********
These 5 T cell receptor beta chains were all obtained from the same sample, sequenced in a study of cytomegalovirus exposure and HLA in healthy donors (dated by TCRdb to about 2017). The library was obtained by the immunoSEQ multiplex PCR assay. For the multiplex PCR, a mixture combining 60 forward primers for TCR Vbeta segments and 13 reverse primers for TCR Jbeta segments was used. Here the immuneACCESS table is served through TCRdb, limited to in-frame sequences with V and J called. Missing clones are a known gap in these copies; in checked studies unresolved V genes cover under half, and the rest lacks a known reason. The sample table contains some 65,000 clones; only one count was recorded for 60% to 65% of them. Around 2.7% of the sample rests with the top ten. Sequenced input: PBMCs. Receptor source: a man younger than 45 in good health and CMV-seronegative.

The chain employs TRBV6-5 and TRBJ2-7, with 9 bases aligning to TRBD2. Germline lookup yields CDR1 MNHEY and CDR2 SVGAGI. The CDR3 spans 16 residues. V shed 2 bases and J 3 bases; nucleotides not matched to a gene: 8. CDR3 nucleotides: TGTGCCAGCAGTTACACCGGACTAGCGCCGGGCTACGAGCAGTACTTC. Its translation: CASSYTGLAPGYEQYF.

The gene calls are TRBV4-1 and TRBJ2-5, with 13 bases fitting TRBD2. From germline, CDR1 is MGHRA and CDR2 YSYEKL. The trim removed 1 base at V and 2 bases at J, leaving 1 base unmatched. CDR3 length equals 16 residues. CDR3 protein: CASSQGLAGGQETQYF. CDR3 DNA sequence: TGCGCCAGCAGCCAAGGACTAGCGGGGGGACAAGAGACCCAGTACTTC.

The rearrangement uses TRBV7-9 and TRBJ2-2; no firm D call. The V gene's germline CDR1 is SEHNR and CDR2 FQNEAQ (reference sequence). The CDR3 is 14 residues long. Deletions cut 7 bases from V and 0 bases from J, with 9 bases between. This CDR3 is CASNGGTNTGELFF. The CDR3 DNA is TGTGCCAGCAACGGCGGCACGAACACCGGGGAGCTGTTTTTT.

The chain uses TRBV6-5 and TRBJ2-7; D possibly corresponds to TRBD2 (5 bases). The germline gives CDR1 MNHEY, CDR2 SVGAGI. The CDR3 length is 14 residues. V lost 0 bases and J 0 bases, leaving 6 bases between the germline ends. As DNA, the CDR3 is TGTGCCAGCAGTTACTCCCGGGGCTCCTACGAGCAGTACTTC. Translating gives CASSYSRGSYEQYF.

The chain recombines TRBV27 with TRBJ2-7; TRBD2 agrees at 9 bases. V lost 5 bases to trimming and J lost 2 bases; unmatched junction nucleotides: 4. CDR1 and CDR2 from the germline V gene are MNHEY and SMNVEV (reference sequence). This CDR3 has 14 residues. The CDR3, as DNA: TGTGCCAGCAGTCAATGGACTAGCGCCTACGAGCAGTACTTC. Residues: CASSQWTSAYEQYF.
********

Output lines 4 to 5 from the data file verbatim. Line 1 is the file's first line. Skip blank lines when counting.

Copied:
The rearrangement uses TRBV7-9 and TRBJ2-2; no firm D call. The V gene's germline CDR1 is SEHNR and CDR2 FQNEAQ (reference sequence). The CDR3 is 14 residues long. Deletions cut 7 bases from V and 0 bases from J, with 9 bases between. This CDR3 is CASNGGTNTGELFF. The CDR3 DNA is TGTGCCAGCAACGGCGGCACGAACACCGGGGAGCTGTTTTTT.

The chain uses TRBV6-5 and TRBJ2-7; D possibly corresponds to TRBD2 (5 bases). The germline gives CDR1 MNHEY, CDR2 SVGAGI. The CDR3 length is 14 residues. V lost 0 bases and J 0 bases, leaving 6 bases between the germline ends. As DNA, the CDR3 is TGTGCCAGCAGTTACTCCCGGGGCTCCTACGAGCAGTACTTC. Translating gives CASSYSRGSYEQYF.